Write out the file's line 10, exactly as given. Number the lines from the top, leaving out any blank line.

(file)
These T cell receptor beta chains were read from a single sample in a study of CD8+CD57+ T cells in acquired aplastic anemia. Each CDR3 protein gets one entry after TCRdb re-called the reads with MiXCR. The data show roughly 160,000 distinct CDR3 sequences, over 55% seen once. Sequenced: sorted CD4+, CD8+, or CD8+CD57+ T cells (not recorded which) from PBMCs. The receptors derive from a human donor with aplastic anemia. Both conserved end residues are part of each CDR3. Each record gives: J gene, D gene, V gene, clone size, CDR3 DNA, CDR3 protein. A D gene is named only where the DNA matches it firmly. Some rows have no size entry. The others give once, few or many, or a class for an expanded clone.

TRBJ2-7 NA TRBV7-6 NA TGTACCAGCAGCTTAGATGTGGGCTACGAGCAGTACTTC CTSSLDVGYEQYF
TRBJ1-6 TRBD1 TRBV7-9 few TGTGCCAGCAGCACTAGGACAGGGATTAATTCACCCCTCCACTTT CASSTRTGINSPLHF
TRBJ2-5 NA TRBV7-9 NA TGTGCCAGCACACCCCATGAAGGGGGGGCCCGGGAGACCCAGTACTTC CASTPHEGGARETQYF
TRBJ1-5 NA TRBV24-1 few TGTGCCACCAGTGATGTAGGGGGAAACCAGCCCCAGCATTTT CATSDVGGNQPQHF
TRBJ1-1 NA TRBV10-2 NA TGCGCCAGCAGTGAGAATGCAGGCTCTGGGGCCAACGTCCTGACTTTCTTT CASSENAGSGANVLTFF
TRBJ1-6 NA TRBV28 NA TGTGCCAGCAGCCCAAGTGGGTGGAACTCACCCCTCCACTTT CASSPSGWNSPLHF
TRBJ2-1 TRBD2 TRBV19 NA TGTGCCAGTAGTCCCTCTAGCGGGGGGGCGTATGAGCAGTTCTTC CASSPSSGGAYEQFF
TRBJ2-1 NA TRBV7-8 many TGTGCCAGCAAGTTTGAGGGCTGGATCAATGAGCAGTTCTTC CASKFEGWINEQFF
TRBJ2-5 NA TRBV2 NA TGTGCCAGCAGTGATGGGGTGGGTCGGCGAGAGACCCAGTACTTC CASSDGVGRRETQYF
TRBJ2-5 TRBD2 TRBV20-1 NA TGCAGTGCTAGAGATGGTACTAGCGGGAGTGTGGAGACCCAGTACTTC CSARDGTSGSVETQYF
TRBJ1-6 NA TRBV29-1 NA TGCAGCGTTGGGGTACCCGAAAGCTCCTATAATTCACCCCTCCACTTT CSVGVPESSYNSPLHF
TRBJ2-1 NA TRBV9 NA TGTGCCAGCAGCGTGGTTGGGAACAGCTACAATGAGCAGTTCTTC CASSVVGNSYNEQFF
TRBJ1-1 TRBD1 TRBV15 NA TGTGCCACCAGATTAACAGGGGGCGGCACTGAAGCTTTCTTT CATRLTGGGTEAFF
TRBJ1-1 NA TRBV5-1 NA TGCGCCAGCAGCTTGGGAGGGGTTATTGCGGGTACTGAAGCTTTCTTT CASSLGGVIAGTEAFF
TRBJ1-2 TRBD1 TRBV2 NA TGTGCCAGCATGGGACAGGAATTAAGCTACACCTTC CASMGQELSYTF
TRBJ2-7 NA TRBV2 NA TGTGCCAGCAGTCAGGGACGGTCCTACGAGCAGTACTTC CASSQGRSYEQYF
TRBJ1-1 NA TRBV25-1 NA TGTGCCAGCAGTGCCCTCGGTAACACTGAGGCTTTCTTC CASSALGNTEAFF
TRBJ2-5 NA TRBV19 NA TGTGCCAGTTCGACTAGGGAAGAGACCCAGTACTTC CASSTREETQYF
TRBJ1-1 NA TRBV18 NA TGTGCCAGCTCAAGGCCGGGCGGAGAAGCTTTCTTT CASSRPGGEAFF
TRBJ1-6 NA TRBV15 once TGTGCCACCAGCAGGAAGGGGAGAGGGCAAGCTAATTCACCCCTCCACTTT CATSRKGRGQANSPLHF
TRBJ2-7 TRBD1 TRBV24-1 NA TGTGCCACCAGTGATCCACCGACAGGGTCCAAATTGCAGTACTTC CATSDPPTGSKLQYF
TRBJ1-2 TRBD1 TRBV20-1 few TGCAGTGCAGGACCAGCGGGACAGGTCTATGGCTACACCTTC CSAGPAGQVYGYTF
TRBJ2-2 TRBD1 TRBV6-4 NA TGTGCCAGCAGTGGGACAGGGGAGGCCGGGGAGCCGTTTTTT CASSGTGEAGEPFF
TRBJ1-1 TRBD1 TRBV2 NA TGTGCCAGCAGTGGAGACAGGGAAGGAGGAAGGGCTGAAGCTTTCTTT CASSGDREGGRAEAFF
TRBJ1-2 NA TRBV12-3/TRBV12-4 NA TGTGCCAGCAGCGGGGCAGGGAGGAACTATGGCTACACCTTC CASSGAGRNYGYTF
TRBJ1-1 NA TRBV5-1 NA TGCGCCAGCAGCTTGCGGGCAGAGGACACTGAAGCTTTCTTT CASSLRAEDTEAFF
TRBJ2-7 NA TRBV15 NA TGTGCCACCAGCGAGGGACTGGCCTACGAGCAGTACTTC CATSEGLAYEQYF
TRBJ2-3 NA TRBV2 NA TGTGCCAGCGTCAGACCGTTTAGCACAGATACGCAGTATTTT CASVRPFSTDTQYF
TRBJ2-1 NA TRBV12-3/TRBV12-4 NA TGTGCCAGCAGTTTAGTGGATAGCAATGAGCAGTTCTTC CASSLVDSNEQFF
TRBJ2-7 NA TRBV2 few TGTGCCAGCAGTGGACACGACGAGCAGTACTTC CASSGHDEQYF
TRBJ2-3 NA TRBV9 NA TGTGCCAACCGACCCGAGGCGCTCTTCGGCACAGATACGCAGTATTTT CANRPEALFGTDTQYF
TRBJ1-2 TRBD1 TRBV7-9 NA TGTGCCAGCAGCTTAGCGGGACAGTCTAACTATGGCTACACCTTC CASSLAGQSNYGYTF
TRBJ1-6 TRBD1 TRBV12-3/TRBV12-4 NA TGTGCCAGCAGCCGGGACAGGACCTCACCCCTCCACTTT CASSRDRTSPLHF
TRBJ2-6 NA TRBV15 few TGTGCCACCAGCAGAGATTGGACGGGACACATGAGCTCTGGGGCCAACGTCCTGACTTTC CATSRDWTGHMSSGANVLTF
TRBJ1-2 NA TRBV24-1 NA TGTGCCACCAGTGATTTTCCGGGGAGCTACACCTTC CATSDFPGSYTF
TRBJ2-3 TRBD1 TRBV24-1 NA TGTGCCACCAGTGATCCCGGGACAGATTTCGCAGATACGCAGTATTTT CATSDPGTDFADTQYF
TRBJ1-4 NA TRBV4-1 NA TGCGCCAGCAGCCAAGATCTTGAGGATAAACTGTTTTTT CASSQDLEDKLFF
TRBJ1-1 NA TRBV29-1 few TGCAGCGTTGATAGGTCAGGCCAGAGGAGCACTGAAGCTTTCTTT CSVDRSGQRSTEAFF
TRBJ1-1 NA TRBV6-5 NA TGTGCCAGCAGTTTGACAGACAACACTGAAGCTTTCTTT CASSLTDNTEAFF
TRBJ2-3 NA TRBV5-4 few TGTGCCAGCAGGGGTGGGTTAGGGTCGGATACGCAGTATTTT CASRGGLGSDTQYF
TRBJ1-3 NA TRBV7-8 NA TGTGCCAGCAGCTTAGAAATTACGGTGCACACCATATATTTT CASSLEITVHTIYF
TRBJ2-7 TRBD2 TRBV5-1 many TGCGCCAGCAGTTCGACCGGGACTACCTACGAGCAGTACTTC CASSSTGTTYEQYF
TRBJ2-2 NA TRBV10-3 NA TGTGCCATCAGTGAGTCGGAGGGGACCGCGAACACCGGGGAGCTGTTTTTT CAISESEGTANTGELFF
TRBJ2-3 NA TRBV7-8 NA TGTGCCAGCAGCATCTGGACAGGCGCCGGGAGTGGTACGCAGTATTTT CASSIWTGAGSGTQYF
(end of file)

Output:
TRBJ2-5 NA TRBV2 NA TGTGCCAGCAGTGATGGGGTGGGTCGGCGAGAGACCCAGTACTTC CASSDGVGRRETQYF